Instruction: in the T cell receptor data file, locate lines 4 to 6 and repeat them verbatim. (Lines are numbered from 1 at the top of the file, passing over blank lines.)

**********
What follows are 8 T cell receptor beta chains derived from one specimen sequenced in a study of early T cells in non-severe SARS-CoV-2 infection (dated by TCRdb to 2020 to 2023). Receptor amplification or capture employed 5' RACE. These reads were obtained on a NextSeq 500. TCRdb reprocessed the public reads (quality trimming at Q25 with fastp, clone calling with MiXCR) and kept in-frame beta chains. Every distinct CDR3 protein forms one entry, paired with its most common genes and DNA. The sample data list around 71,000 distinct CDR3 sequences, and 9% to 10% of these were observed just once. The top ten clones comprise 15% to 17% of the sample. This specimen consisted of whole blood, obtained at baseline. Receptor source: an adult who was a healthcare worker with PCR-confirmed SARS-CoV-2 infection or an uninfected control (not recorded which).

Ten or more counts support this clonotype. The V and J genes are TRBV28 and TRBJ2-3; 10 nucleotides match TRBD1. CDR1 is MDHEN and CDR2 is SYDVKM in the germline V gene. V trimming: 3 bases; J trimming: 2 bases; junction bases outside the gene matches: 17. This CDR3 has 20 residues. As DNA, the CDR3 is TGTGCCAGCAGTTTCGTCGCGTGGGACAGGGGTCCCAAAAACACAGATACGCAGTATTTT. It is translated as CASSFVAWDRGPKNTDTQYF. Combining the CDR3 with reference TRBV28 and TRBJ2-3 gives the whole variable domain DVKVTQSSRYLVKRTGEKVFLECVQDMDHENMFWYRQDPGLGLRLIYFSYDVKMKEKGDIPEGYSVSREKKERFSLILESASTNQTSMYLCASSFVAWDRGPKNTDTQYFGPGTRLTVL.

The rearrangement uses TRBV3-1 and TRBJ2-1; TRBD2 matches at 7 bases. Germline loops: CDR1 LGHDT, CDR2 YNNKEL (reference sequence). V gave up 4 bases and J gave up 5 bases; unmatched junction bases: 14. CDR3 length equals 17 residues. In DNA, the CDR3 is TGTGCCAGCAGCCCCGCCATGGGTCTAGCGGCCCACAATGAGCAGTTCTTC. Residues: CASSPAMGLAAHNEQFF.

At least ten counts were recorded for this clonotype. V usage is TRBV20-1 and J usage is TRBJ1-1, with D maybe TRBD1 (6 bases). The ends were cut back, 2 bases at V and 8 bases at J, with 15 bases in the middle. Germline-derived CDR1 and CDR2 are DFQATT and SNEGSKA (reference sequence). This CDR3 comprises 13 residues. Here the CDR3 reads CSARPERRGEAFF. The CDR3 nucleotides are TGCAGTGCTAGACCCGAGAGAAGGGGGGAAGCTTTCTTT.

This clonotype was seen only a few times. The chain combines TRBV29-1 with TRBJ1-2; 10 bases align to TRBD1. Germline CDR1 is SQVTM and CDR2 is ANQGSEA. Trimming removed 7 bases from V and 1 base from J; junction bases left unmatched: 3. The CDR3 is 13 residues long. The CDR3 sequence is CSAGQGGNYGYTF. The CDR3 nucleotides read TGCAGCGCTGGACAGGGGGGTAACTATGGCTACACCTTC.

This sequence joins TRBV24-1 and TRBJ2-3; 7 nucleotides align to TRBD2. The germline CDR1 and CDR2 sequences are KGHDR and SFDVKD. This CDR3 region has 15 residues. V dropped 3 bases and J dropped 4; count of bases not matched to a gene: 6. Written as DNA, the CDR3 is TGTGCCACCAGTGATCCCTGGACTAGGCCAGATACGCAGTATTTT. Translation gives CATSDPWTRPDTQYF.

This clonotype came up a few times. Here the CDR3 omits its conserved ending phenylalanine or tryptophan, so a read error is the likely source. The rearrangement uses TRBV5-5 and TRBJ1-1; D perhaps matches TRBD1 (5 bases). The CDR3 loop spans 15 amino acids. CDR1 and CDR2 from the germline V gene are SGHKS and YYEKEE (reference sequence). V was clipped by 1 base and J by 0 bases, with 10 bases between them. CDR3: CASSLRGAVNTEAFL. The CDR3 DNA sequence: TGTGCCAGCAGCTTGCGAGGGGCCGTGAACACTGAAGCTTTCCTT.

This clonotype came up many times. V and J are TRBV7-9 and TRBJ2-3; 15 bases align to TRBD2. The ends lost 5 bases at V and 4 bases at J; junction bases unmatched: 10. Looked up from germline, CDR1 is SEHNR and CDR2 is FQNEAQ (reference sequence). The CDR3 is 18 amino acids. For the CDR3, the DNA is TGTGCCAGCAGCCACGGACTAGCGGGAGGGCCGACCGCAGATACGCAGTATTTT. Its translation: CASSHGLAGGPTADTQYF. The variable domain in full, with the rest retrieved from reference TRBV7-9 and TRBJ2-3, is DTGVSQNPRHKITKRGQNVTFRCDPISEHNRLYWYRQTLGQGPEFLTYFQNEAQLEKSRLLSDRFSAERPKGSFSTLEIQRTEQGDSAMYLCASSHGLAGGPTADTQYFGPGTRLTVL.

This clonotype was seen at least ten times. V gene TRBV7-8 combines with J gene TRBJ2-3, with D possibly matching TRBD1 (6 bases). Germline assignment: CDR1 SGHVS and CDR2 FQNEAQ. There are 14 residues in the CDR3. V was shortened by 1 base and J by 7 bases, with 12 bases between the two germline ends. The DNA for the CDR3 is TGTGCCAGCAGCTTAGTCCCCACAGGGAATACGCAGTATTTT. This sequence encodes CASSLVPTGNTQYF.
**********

At least ten counts were recorded for this clonotype. V usage is TRBV20-1 and J usage is TRBJ1-1, with D maybe TRBD1 (6 bases). The ends were cut back, 2 bases at V and 8 bases at J, with 15 bases in the middle. Germline-derived CDR1 and CDR2 are DFQATT and SNEGSKA (reference sequence). This CDR3 comprises 13 residues. Here the CDR3 reads CSARPERRGEAFF. The CDR3 nucleotides are TGCAGTGCTAGACCCGAGAGAAGGGGGGAAGCTTTCTTT.

This clonotype was seen only a few times. The chain combines TRBV29-1 with TRBJ1-2; 10 bases align to TRBD1. Germline CDR1 is SQVTM and CDR2 is ANQGSEA. Trimming removed 7 bases from V and 1 base from J; junction bases left unmatched: 3. The CDR3 is 13 residues long. The CDR3 sequence is CSAGQGGNYGYTF. The CDR3 nucleotides read TGCAGCGCTGGACAGGGGGGTAACTATGGCTACACCTTC.

This sequence joins TRBV24-1 and TRBJ2-3; 7 nucleotides align to TRBD2. The germline CDR1 and CDR2 sequences are KGHDR and SFDVKD. This CDR3 region has 15 residues. V dropped 3 bases and J dropped 4; count of bases not matched to a gene: 6. Written as DNA, the CDR3 is TGTGCCACCAGTGATCCCTGGACTAGGCCAGATACGCAGTATTTT. Translation gives CATSDPWTRPDTQYF.